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Lies will collapse on themselves

Liu Zhengrong  

By Liu Zhengrong

(CNN) -- In Harry Wu's essay, nothing true can be found except sheer fabrications aimed at vilifying the Chinese government and people.

No matter how desperately he tries to spread his lies about the so-called "laogai" and "sale of human organs," Harry Wu cannot deceive anyone who has common sense and basic knowledge about today's China.

Harry Wu is a criminal who entered China a number of times under false names and conducted criminal activities from June 1991 to July 1995. In August 1991 he even disguised himself as a policeman to engage in illegal activities in Qinghai Province -- a serious violation of law in any country.

Labor camps reinforce China's totalitarian rule

Harry Wu once cooked up video tapes accusing China of exporting prison labor products and selling prisoners' organs. When Americans got upset while watching those videos on TV, Harry Wu confessed in China that his stories were "wrong, untrue."

He produced a TV documentary about surgery in a Chinese hospital, for example, claiming it was an organ transplant using a kidney from an executed prisoner. The video, however, clearly showed the surgery was carried out on the patient's chest instead of the waist, where a kidney transplant operation takes place.

Organ donations carefully regulated

The sale of criminals' organs does not exist in China. Saying that organs taken from criminals are sold in China is a deliberate fabrication with ill intentions. It is illegal to trade human organs in China, and any violation will be punished according to law.

Wu being questioned
Chinese officials question Harry Wu in 1995 following the release of his report on China's prison systems  

Regulations by China's Ministry of Public Health, Ministry of Foreign Trade and Economic Cooperation and the State Customs Administration strictly prohibit the sale and purchase of human tissues and organs. Human tissues and organs cannot be donated to overseas organizations and their personnel or exchanged with them.

Organ transplants are performed only in a small number of hospitals with adequate technical conditions and in strict conformity with regulations. These organs have been voluntarily donated following all regulations and procedures.

A Chinese citizen may voluntarily donate his body or organs upon death to health departments and research institutes. Such donations are used to save lives and for research.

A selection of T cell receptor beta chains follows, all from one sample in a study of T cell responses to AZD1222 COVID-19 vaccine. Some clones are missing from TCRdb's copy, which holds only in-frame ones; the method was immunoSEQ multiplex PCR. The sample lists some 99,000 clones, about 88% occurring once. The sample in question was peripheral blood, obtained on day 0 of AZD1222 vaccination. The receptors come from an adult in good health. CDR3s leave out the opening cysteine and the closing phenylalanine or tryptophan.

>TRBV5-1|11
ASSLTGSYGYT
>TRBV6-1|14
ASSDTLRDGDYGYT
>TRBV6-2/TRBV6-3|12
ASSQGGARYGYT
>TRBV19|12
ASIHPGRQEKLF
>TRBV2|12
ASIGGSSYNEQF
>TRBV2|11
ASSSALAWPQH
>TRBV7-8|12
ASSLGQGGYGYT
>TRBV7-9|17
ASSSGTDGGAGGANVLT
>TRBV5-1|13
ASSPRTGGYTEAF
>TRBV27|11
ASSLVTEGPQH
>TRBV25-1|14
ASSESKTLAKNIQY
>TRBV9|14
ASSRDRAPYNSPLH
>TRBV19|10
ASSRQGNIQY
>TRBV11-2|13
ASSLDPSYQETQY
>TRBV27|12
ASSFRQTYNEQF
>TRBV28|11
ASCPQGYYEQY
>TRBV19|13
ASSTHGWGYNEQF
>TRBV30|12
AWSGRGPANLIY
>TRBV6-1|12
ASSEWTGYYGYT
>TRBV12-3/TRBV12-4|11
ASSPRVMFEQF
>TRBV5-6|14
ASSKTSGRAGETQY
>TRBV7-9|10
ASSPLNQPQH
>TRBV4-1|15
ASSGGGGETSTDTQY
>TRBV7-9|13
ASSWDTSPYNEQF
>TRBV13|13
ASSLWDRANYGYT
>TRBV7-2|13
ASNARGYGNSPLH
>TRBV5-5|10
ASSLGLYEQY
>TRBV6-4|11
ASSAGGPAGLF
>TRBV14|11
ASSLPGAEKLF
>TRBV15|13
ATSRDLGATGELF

In very rare cases, bodies or organs of executed criminals are used, but only if the criminals on death row have voluntarily signed a release before their executions or their families have given their permission. Such cases are subject to strict examination and approval by public health administrations and judicial departments. The convicts are treated as equally as other citizens.

Rights of criminals protected

As for criminal reform, China pays close attention to the principles of humanitarianism. Criminals are provided proper living conditions and their dignity is respected.

Humiliation of prisoners is forbidden. Chinese law stipulates that criminals must be provided with a humane level of material comfort and that the staff in prisons and reform-through-labor institutions must treat criminals in a civilized manner.

China strictly protects the rights of criminals. Criminals enjoy rights during the entire process from initial detention to release after time served, according to specific legal provisions.

Chinese law forbids any maltreatment of prisoners by prison staff. Prisoners have the right to file charges according to the law. The law clearly stipulates criminal sanctions for prison workers guilty of dereliction of duty.

In reforming criminals in China, the emphasis is on education. In addition to legal, moral, cultural and technical education, physical labor is of great importance.

Guard at a Beijing prison  

Criminals are encouraged to realize gradually the harm they have done to other people and to the society, to give up the idea of obtaining personal gain through criminal means, to form the habit of respecting other people and society in general.

A record of achievement

Through physical labor, moreover, criminals learn they can transform themselves from society's liabilities into society's assets. Physical labor also makes them aware they can obtain the skills needed for later employment so that after their release they may become law-abiding and useful citizens.

China brings the efforts of specialized state agencies and society together to reform criminals. Such efforts are carried out at reform-through-labor programs as well as at prisons.

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Reform of criminals receives energetic public support. Every sector of society supports and helps coordinate this work throughout the process of criminal reform, including resettlement and employment after a criminal is released.

China's success in reforming criminals is underscored by its 6 percent recidivism rate, which is among the lowest in the world. By contrast, the recidivism rate in some developed countries is around 20 percent or 30 percent. In some countries the rate is 50 percent, 60 percent and more. China's crime incidence rate is about two crimes per 1,000 people per year, which also is among the lowest in the world.

Liu Zhengrong is press officer at the Embassy of the People's Republic of China in the United States.

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